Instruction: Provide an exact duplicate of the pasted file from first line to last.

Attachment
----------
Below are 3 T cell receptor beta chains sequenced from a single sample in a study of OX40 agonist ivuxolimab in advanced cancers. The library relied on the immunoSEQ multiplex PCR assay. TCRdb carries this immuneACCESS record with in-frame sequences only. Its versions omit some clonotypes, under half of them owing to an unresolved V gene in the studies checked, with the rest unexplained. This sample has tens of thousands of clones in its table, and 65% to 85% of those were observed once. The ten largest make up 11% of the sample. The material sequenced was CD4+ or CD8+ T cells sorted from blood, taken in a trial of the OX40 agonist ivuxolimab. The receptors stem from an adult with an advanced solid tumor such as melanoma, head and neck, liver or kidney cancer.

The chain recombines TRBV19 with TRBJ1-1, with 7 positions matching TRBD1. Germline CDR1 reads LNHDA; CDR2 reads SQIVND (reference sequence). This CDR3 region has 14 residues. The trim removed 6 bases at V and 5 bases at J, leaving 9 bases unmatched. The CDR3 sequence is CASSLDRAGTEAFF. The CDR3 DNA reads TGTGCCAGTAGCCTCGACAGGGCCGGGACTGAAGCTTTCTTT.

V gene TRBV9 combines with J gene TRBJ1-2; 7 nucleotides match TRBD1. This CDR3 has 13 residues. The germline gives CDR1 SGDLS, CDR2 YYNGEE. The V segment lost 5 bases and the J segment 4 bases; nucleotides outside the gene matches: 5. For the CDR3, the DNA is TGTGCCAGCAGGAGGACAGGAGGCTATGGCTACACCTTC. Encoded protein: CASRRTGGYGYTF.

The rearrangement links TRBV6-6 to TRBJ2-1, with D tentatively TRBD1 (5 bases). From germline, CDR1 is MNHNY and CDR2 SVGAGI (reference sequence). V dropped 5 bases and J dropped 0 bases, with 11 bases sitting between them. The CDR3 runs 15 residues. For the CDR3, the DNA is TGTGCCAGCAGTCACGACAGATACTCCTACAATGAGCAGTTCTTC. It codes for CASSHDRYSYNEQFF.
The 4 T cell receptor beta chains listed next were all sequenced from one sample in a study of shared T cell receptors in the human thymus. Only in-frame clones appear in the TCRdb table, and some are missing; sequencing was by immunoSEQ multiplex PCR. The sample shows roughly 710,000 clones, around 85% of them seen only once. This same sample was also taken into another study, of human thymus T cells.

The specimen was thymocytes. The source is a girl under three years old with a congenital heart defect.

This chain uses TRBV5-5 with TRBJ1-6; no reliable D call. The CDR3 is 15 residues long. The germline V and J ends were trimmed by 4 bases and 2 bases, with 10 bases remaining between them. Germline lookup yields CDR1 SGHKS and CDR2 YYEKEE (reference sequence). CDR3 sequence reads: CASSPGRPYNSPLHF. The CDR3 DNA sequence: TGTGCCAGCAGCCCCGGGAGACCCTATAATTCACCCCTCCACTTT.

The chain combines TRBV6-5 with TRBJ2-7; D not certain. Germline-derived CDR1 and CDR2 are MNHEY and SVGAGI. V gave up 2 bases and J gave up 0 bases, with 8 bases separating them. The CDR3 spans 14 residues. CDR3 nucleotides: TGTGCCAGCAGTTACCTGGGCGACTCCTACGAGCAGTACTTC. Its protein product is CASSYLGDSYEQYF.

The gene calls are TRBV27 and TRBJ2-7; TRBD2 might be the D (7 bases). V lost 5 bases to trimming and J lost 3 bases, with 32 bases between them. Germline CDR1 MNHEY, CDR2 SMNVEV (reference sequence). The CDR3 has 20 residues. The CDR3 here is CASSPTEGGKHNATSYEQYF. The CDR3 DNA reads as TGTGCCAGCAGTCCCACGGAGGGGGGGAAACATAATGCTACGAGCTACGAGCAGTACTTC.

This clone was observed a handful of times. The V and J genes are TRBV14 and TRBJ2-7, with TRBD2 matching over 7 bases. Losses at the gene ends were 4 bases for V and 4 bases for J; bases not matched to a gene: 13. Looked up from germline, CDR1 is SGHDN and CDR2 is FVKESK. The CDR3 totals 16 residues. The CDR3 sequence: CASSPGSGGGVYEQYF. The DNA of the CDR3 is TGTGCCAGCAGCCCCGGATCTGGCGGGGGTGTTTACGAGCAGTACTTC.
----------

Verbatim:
Below are 3 T cell receptor beta chains sequenced from a single sample in a study of OX40 agonist ivuxolimab in advanced cancers. The library relied on the immunoSEQ multiplex PCR assay. TCRdb carries this immuneACCESS record with in-frame sequences only. Its versions omit some clonotypes, under half of them owing to an unresolved V gene in the studies checked, with the rest unexplained. This sample has tens of thousands of clones in its table, and 65% to 85% of those were observed once. The ten largest make up 11% of the sample. The material sequenced was CD4+ or CD8+ T cells sorted from blood, taken in a trial of the OX40 agonist ivuxolimab. The receptors stem from an adult with an advanced solid tumor such as melanoma, head and neck, liver or kidney cancer.

The chain recombines TRBV19 with TRBJ1-1, with 7 positions matching TRBD1. Germline CDR1 reads LNHDA; CDR2 reads SQIVND (reference sequence). This CDR3 region has 14 residues. The trim removed 6 bases at V and 5 bases at J, leaving 9 bases unmatched. The CDR3 sequence is CASSLDRAGTEAFF. The CDR3 DNA reads TGTGCCAGTAGCCTCGACAGGGCCGGGACTGAAGCTTTCTTT.

V gene TRBV9 combines with J gene TRBJ1-2; 7 nucleotides match TRBD1. This CDR3 has 13 residues. The germline gives CDR1 SGDLS, CDR2 YYNGEE. The V segment lost 5 bases and the J segment 4 bases; nucleotides outside the gene matches: 5. For the CDR3, the DNA is TGTGCCAGCAGGAGGACAGGAGGCTATGGCTACACCTTC. Encoded protein: CASRRTGGYGYTF.

The rearrangement links TRBV6-6 to TRBJ2-1, with D tentatively TRBD1 (5 bases). From germline, CDR1 is MNHNY and CDR2 SVGAGI (reference sequence). V dropped 5 bases and J dropped 0 bases, with 11 bases sitting between them. The CDR3 runs 15 residues. For the CDR3, the DNA is TGTGCCAGCAGTCACGACAGATACTCCTACAATGAGCAGTTCTTC. It codes for CASSHDRYSYNEQFF.
The 4 T cell receptor beta chains listed next were all sequenced from one sample in a study of shared T cell receptors in the human thymus. Only in-frame clones appear in the TCRdb table, and some are missing; sequencing was by immunoSEQ multiplex PCR. The sample shows roughly 710,000 clones, around 85% of them seen only once. This same sample was also taken into another study, of human thymus T cells.

The specimen was thymocytes. The source is a girl under three years old with a congenital heart defect.

This chain uses TRBV5-5 with TRBJ1-6; no reliable D call. The CDR3 is 15 residues long. The germline V and J ends were trimmed by 4 bases and 2 bases, with 10 bases remaining between them. Germline lookup yields CDR1 SGHKS and CDR2 YYEKEE (reference sequence). CDR3 sequence reads: CASSPGRPYNSPLHF. The CDR3 DNA sequence: TGTGCCAGCAGCCCCGGGAGACCCTATAATTCACCCCTCCACTTT.

The chain combines TRBV6-5 with TRBJ2-7; D not certain. Germline-derived CDR1 and CDR2 are MNHEY and SVGAGI. V gave up 2 bases and J gave up 0 bases, with 8 bases separating them. The CDR3 spans 14 residues. CDR3 nucleotides: TGTGCCAGCAGTTACCTGGGCGACTCCTACGAGCAGTACTTC. Its protein product is CASSYLGDSYEQYF.

The gene calls are TRBV27 and TRBJ2-7; TRBD2 might be the D (7 bases). V lost 5 bases to trimming and J lost 3 bases, with 32 bases between them. Germline CDR1 MNHEY, CDR2 SMNVEV (reference sequence). The CDR3 has 20 residues. The CDR3 here is CASSPTEGGKHNATSYEQYF. The CDR3 DNA reads as TGTGCCAGCAGTCCCACGGAGGGGGGGAAACATAATGCTACGAGCTACGAGCAGTACTTC.

This clone was observed a handful of times. The V and J genes are TRBV14 and TRBJ2-7, with TRBD2 matching over 7 bases. Losses at the gene ends were 4 bases for V and 4 bases for J; bases not matched to a gene: 13. Looked up from germline, CDR1 is SGHDN and CDR2 is FVKESK. The CDR3 totals 16 residues. The CDR3 sequence: CASSPGSGGGVYEQYF. The DNA of the CDR3 is TGTGCCAGCAGCCCCGGATCTGGCGGGGGTGTTTACGAGCAGTACTTC.